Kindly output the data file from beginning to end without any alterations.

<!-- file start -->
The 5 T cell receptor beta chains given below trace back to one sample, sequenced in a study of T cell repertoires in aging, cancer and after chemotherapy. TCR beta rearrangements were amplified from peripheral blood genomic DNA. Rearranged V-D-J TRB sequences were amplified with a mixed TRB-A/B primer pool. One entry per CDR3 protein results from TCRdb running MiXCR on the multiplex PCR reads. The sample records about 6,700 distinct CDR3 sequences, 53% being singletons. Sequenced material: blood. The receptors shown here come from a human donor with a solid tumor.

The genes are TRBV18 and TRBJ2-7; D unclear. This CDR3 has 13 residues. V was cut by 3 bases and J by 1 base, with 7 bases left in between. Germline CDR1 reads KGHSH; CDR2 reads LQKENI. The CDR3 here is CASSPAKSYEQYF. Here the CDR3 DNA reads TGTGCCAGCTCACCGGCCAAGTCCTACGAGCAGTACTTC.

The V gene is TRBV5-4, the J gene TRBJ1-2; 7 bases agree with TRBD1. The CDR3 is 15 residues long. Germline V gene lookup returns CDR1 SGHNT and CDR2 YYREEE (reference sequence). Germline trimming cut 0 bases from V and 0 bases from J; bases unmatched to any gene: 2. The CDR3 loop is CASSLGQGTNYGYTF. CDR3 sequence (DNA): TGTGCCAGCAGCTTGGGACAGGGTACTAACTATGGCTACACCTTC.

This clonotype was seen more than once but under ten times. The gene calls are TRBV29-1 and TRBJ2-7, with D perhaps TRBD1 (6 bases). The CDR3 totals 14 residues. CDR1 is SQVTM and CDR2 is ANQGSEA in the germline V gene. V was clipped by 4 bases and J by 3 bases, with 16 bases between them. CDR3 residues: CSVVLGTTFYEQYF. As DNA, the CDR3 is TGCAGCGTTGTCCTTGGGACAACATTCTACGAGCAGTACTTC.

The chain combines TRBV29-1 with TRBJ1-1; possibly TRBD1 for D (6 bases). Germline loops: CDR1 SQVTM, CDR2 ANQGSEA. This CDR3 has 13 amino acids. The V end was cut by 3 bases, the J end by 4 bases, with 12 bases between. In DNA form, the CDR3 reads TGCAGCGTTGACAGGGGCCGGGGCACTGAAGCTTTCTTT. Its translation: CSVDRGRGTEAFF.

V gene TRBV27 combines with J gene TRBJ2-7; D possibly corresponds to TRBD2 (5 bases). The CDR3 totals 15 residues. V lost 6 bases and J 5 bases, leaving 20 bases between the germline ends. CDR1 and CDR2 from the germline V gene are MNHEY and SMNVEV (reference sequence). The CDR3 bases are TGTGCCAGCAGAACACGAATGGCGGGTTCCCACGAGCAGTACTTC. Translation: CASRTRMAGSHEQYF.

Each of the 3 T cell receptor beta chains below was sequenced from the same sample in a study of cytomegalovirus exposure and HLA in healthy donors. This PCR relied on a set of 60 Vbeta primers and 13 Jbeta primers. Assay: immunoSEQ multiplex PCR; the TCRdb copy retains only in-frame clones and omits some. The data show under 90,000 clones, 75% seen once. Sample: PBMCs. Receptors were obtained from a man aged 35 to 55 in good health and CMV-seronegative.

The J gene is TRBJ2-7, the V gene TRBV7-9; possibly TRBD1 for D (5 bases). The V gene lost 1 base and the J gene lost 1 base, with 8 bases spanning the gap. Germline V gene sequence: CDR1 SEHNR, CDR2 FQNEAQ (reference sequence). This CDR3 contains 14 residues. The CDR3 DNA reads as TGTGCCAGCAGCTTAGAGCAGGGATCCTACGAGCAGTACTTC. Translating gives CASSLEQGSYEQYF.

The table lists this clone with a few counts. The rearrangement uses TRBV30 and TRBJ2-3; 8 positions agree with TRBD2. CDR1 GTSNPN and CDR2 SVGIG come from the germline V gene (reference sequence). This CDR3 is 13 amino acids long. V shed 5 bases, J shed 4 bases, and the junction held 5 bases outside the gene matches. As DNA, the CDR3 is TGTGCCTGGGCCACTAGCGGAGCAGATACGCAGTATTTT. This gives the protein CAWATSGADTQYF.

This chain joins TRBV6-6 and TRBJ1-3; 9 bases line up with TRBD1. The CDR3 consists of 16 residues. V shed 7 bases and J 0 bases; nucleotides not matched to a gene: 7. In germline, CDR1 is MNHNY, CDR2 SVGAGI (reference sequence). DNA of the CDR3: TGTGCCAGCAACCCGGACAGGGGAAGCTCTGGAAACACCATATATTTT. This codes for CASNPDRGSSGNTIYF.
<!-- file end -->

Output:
The 5 T cell receptor beta chains given below trace back to one sample, sequenced in a study of T cell repertoires in aging, cancer and after chemotherapy. TCR beta rearrangements were amplified from peripheral blood genomic DNA. Rearranged V-D-J TRB sequences were amplified with a mixed TRB-A/B primer pool. One entry per CDR3 protein results from TCRdb running MiXCR on the multiplex PCR reads. The sample records about 6,700 distinct CDR3 sequences, 53% being singletons. Sequenced material: blood. The receptors shown here come from a human donor with a solid tumor.

The genes are TRBV18 and TRBJ2-7; D unclear. This CDR3 has 13 residues. V was cut by 3 bases and J by 1 base, with 7 bases left in between. Germline CDR1 reads KGHSH; CDR2 reads LQKENI. The CDR3 here is CASSPAKSYEQYF. Here the CDR3 DNA reads TGTGCCAGCTCACCGGCCAAGTCCTACGAGCAGTACTTC.

The V gene is TRBV5-4, the J gene TRBJ1-2; 7 bases agree with TRBD1. The CDR3 is 15 residues long. Germline V gene lookup returns CDR1 SGHNT and CDR2 YYREEE (reference sequence). Germline trimming cut 0 bases from V and 0 bases from J; bases unmatched to any gene: 2. The CDR3 loop is CASSLGQGTNYGYTF. CDR3 sequence (DNA): TGTGCCAGCAGCTTGGGACAGGGTACTAACTATGGCTACACCTTC.

This clonotype was seen more than once but under ten times. The gene calls are TRBV29-1 and TRBJ2-7, with D perhaps TRBD1 (6 bases). The CDR3 totals 14 residues. CDR1 is SQVTM and CDR2 is ANQGSEA in the germline V gene. V was clipped by 4 bases and J by 3 bases, with 16 bases between them. CDR3 residues: CSVVLGTTFYEQYF. As DNA, the CDR3 is TGCAGCGTTGTCCTTGGGACAACATTCTACGAGCAGTACTTC.

The chain combines TRBV29-1 with TRBJ1-1; possibly TRBD1 for D (6 bases). Germline loops: CDR1 SQVTM, CDR2 ANQGSEA. This CDR3 has 13 amino acids. The V end was cut by 3 bases, the J end by 4 bases, with 12 bases between. In DNA form, the CDR3 reads TGCAGCGTTGACAGGGGCCGGGGCACTGAAGCTTTCTTT. Its translation: CSVDRGRGTEAFF.

V gene TRBV27 combines with J gene TRBJ2-7; D possibly corresponds to TRBD2 (5 bases). The CDR3 totals 15 residues. V lost 6 bases and J 5 bases, leaving 20 bases between the germline ends. CDR1 and CDR2 from the germline V gene are MNHEY and SMNVEV (reference sequence). The CDR3 bases are TGTGCCAGCAGAACACGAATGGCGGGTTCCCACGAGCAGTACTTC. Translation: CASRTRMAGSHEQYF.

Each of the 3 T cell receptor beta chains below was sequenced from the same sample in a study of cytomegalovirus exposure and HLA in healthy donors. This PCR relied on a set of 60 Vbeta primers and 13 Jbeta primers. Assay: immunoSEQ multiplex PCR; the TCRdb copy retains only in-frame clones and omits some. The data show under 90,000 clones, 75% seen once. Sample: PBMCs. Receptors were obtained from a man aged 35 to 55 in good health and CMV-seronegative.

The J gene is TRBJ2-7, the V gene TRBV7-9; possibly TRBD1 for D (5 bases). The V gene lost 1 base and the J gene lost 1 base, with 8 bases spanning the gap. Germline V gene sequence: CDR1 SEHNR, CDR2 FQNEAQ (reference sequence). This CDR3 contains 14 residues. The CDR3 DNA reads as TGTGCCAGCAGCTTAGAGCAGGGATCCTACGAGCAGTACTTC. Translating gives CASSLEQGSYEQYF.

The table lists this clone with a few counts. The rearrangement uses TRBV30 and TRBJ2-3; 8 positions agree with TRBD2. CDR1 GTSNPN and CDR2 SVGIG come from the germline V gene (reference sequence). This CDR3 is 13 amino acids long. V shed 5 bases, J shed 4 bases, and the junction held 5 bases outside the gene matches. As DNA, the CDR3 is TGTGCCTGGGCCACTAGCGGAGCAGATACGCAGTATTTT. This gives the protein CAWATSGADTQYF.

This chain joins TRBV6-6 and TRBJ1-3; 9 bases line up with TRBD1. The CDR3 consists of 16 residues. V shed 7 bases and J 0 bases; nucleotides not matched to a gene: 7. In germline, CDR1 is MNHNY, CDR2 SVGAGI (reference sequence). DNA of the CDR3: TGTGCCAGCAACCCGGACAGGGGAAGCTCTGGAAACACCATATATTTT. This codes for CASNPDRGSSGNTIYF.